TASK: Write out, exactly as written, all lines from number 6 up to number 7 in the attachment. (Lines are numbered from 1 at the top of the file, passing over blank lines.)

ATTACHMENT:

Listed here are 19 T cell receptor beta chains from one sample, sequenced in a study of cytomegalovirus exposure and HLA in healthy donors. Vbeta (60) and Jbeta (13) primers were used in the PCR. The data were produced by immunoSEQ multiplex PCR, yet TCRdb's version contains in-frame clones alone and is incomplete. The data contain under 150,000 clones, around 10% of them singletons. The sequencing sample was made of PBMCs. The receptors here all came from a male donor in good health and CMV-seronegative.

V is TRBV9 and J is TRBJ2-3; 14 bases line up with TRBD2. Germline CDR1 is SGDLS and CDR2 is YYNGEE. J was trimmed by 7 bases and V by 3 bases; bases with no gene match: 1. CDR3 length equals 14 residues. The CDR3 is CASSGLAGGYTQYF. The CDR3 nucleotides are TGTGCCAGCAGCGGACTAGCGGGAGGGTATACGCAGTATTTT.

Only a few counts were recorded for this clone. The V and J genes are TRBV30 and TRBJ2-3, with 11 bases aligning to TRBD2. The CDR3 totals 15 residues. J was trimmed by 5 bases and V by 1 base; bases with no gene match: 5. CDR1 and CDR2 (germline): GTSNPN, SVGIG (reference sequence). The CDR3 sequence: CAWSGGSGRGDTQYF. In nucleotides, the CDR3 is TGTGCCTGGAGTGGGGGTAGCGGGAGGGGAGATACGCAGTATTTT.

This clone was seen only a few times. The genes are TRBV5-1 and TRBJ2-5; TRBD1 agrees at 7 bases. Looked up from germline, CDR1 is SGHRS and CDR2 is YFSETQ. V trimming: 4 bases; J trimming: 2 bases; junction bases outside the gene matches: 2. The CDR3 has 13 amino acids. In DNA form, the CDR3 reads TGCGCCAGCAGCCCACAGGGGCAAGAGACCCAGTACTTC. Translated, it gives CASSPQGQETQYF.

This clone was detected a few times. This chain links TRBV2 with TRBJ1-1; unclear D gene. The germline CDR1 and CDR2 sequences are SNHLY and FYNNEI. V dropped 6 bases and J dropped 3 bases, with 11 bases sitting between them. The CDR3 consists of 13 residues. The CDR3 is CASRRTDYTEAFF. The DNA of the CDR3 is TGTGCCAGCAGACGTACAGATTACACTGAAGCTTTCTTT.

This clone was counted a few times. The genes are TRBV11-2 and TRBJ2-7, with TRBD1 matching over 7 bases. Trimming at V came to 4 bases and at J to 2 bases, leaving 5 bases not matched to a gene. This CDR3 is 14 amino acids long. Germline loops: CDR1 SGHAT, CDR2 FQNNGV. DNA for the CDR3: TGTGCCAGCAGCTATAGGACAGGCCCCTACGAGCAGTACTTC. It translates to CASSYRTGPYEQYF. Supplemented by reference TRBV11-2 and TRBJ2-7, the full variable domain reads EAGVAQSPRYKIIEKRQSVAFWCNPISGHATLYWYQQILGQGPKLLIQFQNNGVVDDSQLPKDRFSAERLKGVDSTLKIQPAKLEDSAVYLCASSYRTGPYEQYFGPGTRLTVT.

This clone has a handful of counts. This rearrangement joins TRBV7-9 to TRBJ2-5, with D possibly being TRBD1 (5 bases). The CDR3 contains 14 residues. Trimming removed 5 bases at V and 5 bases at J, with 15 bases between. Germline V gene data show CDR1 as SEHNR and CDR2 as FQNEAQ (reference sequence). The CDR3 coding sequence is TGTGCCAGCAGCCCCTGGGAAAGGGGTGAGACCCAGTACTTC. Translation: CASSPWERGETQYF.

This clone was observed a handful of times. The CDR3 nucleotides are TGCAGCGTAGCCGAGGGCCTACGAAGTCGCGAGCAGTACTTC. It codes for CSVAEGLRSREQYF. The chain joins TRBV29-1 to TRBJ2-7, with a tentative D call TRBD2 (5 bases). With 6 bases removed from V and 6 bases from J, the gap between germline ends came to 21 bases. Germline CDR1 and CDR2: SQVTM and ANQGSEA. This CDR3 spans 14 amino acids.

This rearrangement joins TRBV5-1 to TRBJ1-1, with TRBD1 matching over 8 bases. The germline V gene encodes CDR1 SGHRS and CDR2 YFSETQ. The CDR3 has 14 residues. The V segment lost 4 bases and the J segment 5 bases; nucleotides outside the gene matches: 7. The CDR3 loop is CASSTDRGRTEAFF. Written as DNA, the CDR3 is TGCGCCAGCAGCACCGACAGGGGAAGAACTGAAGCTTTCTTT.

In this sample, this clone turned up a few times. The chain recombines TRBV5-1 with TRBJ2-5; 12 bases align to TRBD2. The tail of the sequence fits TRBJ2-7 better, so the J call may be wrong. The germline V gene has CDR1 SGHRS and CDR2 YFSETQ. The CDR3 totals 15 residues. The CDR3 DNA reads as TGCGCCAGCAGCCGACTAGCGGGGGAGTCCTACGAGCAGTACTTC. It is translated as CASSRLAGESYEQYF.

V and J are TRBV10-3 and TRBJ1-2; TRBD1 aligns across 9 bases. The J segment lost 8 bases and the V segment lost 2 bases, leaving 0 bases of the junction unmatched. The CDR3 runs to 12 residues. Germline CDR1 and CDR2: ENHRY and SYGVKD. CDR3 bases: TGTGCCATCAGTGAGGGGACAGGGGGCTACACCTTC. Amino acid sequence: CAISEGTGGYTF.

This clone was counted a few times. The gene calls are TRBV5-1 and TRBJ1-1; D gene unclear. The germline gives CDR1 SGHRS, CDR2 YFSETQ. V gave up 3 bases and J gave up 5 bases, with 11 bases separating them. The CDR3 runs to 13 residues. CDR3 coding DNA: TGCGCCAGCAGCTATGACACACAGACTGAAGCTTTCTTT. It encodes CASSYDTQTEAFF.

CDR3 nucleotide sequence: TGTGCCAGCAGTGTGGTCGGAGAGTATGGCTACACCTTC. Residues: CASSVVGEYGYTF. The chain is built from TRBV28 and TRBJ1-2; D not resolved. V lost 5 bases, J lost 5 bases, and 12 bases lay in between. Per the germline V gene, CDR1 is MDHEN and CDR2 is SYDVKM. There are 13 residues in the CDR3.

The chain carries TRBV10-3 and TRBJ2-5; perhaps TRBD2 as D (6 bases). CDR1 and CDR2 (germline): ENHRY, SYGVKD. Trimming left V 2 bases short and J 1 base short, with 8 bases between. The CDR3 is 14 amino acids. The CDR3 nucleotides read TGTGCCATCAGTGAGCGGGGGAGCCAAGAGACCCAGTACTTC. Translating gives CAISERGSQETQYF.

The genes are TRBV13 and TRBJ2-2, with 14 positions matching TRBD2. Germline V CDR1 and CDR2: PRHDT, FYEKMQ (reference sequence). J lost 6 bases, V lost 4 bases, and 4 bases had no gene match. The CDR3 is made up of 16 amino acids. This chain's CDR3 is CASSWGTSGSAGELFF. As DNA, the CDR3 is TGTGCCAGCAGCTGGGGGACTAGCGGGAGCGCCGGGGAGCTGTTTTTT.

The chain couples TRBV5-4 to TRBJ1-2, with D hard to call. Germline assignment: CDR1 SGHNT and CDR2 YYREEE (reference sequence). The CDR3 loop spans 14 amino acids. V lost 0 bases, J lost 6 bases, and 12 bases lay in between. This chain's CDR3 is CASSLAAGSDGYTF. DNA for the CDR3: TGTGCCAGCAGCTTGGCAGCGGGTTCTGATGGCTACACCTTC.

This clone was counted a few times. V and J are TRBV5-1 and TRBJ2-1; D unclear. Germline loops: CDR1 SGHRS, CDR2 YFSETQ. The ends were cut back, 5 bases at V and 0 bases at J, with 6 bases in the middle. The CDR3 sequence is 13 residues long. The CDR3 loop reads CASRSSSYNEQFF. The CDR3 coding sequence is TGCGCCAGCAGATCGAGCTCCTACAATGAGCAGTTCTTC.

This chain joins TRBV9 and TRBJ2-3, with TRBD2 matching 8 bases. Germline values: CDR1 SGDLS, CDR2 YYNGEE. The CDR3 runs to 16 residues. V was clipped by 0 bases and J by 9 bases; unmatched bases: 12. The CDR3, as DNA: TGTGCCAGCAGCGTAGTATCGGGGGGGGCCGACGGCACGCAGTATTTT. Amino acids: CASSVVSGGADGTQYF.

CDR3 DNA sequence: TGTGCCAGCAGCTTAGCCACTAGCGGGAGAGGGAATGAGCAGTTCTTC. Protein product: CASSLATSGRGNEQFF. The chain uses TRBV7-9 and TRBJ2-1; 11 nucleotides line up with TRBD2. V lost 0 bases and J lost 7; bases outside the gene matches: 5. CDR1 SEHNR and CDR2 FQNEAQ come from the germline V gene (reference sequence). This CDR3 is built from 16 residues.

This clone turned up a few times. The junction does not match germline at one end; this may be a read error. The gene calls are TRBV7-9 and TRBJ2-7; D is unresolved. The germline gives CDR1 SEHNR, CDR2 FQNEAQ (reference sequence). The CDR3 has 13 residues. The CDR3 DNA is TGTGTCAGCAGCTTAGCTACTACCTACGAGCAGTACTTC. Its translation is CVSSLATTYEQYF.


This clone was counted a few times. The genes are TRBV11-2 and TRBJ2-7, with TRBD1 matching over 7 bases. Trimming at V came to 4 bases and at J to 2 bases, leaving 5 bases not matched to a gene. This CDR3 is 14 amino acids long. Germline loops: CDR1 SGHAT, CDR2 FQNNGV. DNA for the CDR3: TGTGCCAGCAGCTATAGGACAGGCCCCTACGAGCAGTACTTC. It translates to CASSYRTGPYEQYF. Supplemented by reference TRBV11-2 and TRBJ2-7, the full variable domain reads EAGVAQSPRYKIIEKRQSVAFWCNPISGHATLYWYQQILGQGPKLLIQFQNNGVVDDSQLPKDRFSAERLKGVDSTLKIQPAKLEDSAVYLCASSYRTGPYEQYFGPGTRLTVT.

This clone has a handful of counts. This rearrangement joins TRBV7-9 to TRBJ2-5, with D possibly being TRBD1 (5 bases). The CDR3 contains 14 residues. Trimming removed 5 bases at V and 5 bases at J, with 15 bases between. Germline V gene data show CDR1 as SEHNR and CDR2 as FQNEAQ (reference sequence). The CDR3 coding sequence is TGTGCCAGCAGCCCCTGGGAAAGGGGTGAGACCCAGTACTTC. Translation: CASSPWERGETQYF.